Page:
The Squid's Ear Magazine

Dykstra, Jordan: 14 Horse Bells (Editions Verde)

Recorded in Brooklyn by Jordan Dykstra performing on viola, electronics, percussion & programming, this is the second release in his subharmonic series "Seeing the Forest in a Tree", exploring one conceptual idea with four radically different realizations through arrangements contrasting the acoustic sources of viola & bells with prepared speakers and sine-tones.

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product information:

UPC: 755491171141

Label: Editions Verde
Catalog ID: EVSTF002
Squidco Product Code: 33623

Format: CD
Condition: New
Released: 2020
Country: USA
Packaging: Cardboard Sleeve, Sealed
Recorded in Brooklyn, New York, in Spring, 2020, by the artist.


Jordan Dykstra-viola, electronics, percussion, programming

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Descriptions, Reviews, &c.

"The subharmonic series holds an unusual position among musical concepts. Its very nature implies something submerged or perhaps even unobservable or indemonstrable. 14 Horse Bells grapples with this structural concept directly and takes it as the material underpinning unified across these four works.

Gioseffo Zarlino, who was the first to give theoretical primacy to the triad, is credited with introducing the concept of the subharmonic series to the musical literature through the arithmetical subdivision of a fundamental as a means of explaining the existence of the minor triad. This is to say that the minor is not simply an altered (major) triad. By working out the subharmonic series in relation to a reference pitch or generator, the natural minor scale, or at least something like it, seemingly emerges. However, the minor triad outlined by the first members of the series and the scale implied by its continuation is that of the subdominant. Consequently, such a reference pitch or generator can only be considered a fundamental in a qualified way.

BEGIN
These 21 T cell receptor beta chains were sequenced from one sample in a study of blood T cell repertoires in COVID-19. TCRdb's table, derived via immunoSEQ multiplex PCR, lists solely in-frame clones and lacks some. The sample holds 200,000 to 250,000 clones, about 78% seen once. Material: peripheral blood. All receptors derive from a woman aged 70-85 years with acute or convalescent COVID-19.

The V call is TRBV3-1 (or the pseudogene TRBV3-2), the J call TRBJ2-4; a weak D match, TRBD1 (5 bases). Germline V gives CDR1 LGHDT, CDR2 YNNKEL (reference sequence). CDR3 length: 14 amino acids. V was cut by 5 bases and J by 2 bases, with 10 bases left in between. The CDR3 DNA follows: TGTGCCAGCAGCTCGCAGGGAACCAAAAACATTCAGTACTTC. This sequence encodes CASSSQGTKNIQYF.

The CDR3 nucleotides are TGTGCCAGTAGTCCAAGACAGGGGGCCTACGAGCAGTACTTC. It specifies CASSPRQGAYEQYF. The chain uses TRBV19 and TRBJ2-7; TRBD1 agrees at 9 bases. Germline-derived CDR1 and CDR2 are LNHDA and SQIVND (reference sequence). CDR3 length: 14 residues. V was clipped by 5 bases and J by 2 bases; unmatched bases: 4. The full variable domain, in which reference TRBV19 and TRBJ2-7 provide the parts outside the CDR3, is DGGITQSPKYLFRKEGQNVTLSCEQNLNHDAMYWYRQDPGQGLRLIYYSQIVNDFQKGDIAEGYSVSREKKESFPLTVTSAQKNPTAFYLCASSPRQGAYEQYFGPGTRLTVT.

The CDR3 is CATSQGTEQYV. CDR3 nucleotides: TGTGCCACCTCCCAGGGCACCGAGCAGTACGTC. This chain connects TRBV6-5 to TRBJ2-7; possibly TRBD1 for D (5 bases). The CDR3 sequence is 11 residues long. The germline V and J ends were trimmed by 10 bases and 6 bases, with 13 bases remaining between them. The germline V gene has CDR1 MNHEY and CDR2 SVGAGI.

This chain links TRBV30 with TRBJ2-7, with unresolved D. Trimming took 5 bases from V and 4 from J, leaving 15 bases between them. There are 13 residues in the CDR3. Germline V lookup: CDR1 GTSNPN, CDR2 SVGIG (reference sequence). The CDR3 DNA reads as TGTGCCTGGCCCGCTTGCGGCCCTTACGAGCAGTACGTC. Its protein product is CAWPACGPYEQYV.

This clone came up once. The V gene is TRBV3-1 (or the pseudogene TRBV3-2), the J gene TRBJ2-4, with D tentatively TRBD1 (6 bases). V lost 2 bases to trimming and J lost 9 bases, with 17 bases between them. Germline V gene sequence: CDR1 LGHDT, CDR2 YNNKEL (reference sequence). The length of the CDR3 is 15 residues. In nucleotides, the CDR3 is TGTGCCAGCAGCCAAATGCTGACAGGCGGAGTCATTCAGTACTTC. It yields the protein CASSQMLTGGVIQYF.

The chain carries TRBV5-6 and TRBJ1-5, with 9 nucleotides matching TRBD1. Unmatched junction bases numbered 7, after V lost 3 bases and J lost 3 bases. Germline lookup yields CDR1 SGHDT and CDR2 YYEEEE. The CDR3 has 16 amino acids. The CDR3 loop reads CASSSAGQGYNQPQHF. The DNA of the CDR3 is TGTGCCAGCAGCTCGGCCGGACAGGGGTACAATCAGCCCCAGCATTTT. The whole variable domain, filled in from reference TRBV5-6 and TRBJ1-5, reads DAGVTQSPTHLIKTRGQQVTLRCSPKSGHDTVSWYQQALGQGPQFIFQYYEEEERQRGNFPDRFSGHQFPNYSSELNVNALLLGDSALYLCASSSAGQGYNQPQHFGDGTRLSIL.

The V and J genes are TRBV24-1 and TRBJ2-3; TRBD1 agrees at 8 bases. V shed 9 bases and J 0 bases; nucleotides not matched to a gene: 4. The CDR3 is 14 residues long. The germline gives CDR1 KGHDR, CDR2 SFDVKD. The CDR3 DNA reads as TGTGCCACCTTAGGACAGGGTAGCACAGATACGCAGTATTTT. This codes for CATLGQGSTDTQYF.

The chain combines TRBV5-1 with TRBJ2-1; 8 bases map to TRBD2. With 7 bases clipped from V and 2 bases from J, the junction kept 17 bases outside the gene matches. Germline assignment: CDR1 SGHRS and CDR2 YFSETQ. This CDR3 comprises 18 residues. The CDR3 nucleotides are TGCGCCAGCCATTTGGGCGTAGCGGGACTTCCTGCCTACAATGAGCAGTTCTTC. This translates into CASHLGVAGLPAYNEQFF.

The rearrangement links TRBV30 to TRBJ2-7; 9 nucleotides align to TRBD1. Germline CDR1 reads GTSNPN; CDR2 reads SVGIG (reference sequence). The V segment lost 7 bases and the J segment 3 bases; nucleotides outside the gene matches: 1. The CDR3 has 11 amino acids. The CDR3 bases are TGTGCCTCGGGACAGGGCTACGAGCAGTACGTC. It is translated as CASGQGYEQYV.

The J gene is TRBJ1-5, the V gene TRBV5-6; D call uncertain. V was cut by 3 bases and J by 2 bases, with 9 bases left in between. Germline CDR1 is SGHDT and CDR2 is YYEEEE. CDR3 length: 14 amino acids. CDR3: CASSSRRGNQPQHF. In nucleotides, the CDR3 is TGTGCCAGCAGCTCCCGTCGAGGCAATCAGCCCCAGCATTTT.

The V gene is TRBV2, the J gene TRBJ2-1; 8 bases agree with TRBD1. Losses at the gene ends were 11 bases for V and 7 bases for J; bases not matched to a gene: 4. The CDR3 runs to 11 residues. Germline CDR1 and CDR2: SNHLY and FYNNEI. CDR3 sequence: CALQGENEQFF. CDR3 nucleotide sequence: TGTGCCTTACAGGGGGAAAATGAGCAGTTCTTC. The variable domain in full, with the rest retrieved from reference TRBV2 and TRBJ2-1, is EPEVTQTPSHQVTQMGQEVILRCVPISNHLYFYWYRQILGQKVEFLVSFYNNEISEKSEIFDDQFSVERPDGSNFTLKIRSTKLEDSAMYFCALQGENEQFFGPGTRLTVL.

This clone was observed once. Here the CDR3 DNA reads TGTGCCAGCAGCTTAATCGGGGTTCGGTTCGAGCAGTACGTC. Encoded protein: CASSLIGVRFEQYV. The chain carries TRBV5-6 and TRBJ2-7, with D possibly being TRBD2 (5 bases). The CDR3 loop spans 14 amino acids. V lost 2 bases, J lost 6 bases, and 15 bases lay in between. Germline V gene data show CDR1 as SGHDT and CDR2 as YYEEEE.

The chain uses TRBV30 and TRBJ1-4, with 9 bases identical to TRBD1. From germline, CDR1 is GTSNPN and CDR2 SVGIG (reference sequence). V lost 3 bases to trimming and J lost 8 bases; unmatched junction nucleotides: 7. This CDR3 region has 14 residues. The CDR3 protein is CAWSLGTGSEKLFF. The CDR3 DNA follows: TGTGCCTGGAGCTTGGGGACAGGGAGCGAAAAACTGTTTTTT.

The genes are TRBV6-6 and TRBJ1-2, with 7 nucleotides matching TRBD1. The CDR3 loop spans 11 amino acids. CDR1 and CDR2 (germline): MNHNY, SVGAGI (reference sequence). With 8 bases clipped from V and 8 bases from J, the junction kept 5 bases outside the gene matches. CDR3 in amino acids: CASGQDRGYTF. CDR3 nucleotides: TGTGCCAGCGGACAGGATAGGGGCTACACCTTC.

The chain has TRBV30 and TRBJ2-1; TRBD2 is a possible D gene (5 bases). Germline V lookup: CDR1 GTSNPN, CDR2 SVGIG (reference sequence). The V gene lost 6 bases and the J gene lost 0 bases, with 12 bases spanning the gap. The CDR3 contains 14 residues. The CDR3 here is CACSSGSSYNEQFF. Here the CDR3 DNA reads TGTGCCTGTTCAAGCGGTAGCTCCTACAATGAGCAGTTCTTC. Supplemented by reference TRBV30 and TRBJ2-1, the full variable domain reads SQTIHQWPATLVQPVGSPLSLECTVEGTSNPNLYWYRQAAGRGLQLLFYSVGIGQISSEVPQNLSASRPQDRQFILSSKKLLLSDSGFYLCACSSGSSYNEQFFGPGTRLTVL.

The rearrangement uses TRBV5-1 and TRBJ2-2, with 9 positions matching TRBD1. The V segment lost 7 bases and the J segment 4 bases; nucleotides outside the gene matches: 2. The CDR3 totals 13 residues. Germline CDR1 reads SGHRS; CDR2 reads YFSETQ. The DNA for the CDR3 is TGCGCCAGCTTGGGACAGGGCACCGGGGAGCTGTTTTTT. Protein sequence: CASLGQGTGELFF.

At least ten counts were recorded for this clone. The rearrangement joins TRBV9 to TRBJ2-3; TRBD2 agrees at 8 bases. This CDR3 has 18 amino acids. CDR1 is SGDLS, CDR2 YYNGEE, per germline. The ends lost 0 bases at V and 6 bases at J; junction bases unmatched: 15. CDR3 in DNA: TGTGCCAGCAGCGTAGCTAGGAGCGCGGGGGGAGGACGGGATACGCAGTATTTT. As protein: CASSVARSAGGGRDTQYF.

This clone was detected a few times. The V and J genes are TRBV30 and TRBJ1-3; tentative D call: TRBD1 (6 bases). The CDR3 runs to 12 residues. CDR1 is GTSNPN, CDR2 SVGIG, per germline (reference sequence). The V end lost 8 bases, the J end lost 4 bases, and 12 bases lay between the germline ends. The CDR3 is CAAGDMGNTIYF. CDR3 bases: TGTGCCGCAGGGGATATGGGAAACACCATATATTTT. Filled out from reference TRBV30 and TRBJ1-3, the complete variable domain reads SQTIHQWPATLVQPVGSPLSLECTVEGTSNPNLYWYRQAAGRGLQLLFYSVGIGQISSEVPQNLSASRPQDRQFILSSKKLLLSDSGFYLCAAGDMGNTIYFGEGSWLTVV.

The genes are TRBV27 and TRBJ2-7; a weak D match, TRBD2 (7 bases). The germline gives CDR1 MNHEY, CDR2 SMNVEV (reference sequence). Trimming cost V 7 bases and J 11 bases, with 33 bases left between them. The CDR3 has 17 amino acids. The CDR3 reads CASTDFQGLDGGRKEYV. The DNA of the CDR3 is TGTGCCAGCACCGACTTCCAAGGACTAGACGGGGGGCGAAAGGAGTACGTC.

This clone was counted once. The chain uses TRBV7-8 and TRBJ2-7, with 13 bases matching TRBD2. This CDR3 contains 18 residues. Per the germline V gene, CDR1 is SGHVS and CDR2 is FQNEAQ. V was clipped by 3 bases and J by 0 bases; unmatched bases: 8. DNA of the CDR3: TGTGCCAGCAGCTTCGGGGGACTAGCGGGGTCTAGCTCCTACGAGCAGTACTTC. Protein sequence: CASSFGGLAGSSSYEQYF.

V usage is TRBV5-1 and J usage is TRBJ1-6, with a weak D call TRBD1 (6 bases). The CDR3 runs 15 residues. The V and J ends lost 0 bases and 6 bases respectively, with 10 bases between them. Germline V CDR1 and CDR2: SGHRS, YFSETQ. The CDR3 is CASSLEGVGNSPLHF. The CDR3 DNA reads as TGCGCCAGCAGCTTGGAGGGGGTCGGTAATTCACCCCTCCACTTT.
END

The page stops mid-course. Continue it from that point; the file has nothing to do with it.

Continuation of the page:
In the case of the overtone or harmonic series, the successive natural number multipliers of the fundamental reference frequency are in fact, to a certain extent, audibly present in the sounding of the fundamental pitch itself. This is not so with the subharmonic series, and the correspondence implied by the term undertone in this connection is misleading. Rather than a set of frequencies conceivably present in a sounding pitch, the working out of the subharmonic series details a set of somewhat more abstract relationships in terms of a shared higher frequency or overtone in common. In the case of a major triad with fundamental C, we know E to be the 5th harmonic and G the 3rd. In an F minor triad, however, Ab is the 5th item in the subharmonic series of C, and Ab in turn has C as the 5th harmonic in its overtone series. Similarly, with F as the tonic being the 3rd item in the subharmonic series of C, C is correspondingly the 3rd harmonic in the overtone series of F.

This perspectival shift necessitated by the subharmonic series speaks to issues of definition of detail in relation to overarching schema generally. Musical materials point to mereological concerns of part-to-whole interrelations while testing the versatility - the invertibility - of structural notions themselves. This is at the very heart of what it means to see "a forest in a tree." 14 Horse Bells is the second release in the series Seeing a Forest in a Tree from Editions Verde, following on Found Clouds. This series explores an unconventional notion of the musical work. Neither is any one of these releases a mere collection of pieces in a suite nor a set of movements illustrating some notion of development. Rather, each individual piece manifests the structural logic of the project as a whole; correspondingly, the pieces taken together coalesce around the structural principle inherent in each.